For many, the challenges will be ongoing similar to the alcoholic that faces their addiction.  Stress is a major catalyst that triggers destructive behaviors.  Prior to having a stressful episode, prepare yourself with channels (activities) that reduce the stressful situation to a more tolerable level. These channels should create a positive self image and a “feel good” response disassociated with food. Some people turn to music, reading, art, writing, volunteering to help others, etc…

If you want to begin a new life today, make the decison to take control of your life.  I will gladly help with any questions you may have. Simply leave a comment on this article and I will reply.  If you find this helpful, please share this on facebook, twitter and other venues of social media to let people know they are important and cared about.  This is a health concern we can all participate in to help each other. 


  1. Excellent! You are absolutely correct. Between profit driven industries, and of course they all are, and the science we have turned people into foodaholics. I try to eat from the earth, but even with that we don’t always know what is leaching in our soils. If you don’t mind, I would love to repost this article. Great Job.

    Liked by 1 person

    1. As a person in the “living over 50 category” I appreciate your sentiments and agree with you. The food industry is giving the consumer exactly what he and she wants; convenience and relatively low cost. The price of this “food” without nutrients will result in a continued diminished state of health unless dialogue convinces the consumer that change is essential. I have read some of your posts and you provide a picture of someone seeking balance in life. It is a pleasure reading your works. If you ever need additional advice on health matters, please feel free to ask. Over my 20+ years as a doctor I have worked with patients with all types of health maladies. Stay focused, stay healthy and happy.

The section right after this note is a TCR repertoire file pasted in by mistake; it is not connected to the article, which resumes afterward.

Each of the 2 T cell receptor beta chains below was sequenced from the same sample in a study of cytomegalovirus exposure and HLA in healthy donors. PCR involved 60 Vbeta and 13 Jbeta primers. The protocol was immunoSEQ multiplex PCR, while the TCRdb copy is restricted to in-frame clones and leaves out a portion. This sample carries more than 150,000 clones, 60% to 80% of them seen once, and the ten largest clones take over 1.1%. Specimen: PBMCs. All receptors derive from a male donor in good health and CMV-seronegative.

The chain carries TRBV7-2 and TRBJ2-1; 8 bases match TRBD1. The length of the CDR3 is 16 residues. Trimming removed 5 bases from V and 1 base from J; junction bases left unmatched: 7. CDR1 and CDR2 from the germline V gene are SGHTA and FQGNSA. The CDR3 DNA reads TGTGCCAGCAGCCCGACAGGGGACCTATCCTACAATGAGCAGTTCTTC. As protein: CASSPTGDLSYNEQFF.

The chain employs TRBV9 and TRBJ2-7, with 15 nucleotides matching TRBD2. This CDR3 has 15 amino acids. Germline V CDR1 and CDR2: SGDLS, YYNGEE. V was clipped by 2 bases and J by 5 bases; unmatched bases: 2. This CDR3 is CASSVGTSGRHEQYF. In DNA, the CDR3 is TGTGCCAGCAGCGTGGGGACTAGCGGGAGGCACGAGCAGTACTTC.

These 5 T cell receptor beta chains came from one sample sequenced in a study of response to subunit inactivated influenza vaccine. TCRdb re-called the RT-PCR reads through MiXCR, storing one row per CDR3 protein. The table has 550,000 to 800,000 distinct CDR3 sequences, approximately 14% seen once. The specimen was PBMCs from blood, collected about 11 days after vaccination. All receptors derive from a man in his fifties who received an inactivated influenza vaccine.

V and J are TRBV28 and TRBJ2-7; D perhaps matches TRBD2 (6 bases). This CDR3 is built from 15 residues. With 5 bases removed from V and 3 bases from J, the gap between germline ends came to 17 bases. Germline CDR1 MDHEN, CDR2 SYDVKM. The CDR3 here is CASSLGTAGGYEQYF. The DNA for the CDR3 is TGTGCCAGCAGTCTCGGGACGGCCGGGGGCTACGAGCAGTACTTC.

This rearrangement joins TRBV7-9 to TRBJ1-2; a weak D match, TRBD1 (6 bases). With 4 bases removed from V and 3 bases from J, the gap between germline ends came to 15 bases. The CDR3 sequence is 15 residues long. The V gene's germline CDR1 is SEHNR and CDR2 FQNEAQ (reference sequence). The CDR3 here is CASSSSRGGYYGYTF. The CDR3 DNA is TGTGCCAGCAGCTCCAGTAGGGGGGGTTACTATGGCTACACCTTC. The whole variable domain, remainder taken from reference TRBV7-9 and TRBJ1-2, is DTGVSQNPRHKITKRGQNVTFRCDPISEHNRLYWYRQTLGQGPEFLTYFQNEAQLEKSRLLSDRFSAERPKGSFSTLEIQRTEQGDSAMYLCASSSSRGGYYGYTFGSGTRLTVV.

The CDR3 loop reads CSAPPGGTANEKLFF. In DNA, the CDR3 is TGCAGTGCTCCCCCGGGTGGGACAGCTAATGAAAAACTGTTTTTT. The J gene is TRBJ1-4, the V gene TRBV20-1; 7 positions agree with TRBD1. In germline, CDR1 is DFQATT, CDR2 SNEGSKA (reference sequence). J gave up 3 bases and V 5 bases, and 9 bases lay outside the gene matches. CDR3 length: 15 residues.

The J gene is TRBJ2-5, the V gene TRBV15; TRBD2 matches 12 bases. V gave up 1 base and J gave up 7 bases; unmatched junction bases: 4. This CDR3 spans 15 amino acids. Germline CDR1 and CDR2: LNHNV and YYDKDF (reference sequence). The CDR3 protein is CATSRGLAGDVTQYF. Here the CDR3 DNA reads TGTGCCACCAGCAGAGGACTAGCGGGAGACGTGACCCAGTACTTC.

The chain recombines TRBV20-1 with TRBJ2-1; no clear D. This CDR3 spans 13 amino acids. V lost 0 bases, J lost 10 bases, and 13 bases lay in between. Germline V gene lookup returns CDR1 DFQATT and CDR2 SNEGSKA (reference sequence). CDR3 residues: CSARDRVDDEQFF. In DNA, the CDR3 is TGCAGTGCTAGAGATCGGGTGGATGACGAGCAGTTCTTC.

Liked by 2 people

      1. Thank You, it is difficult to sort it all out as their are so many mixed messages out there. We are just recently starting to understand gut bacteria and I can’t wait to see the research through the next 10 years or so. What I have learned that it is so important to stick strictly to a natural diet. Eating those foods that were fresh from nature as it has been for millions of years. If it has a label, don’t touch it. Living in a manufactured society makes it difficult to eat this way. I am growing my own food, eating only pasture raised grass fed meats and purchasing from local small farms. Over the last 20 years how have you changed your opinion about nutrition?

        Liked by 1 person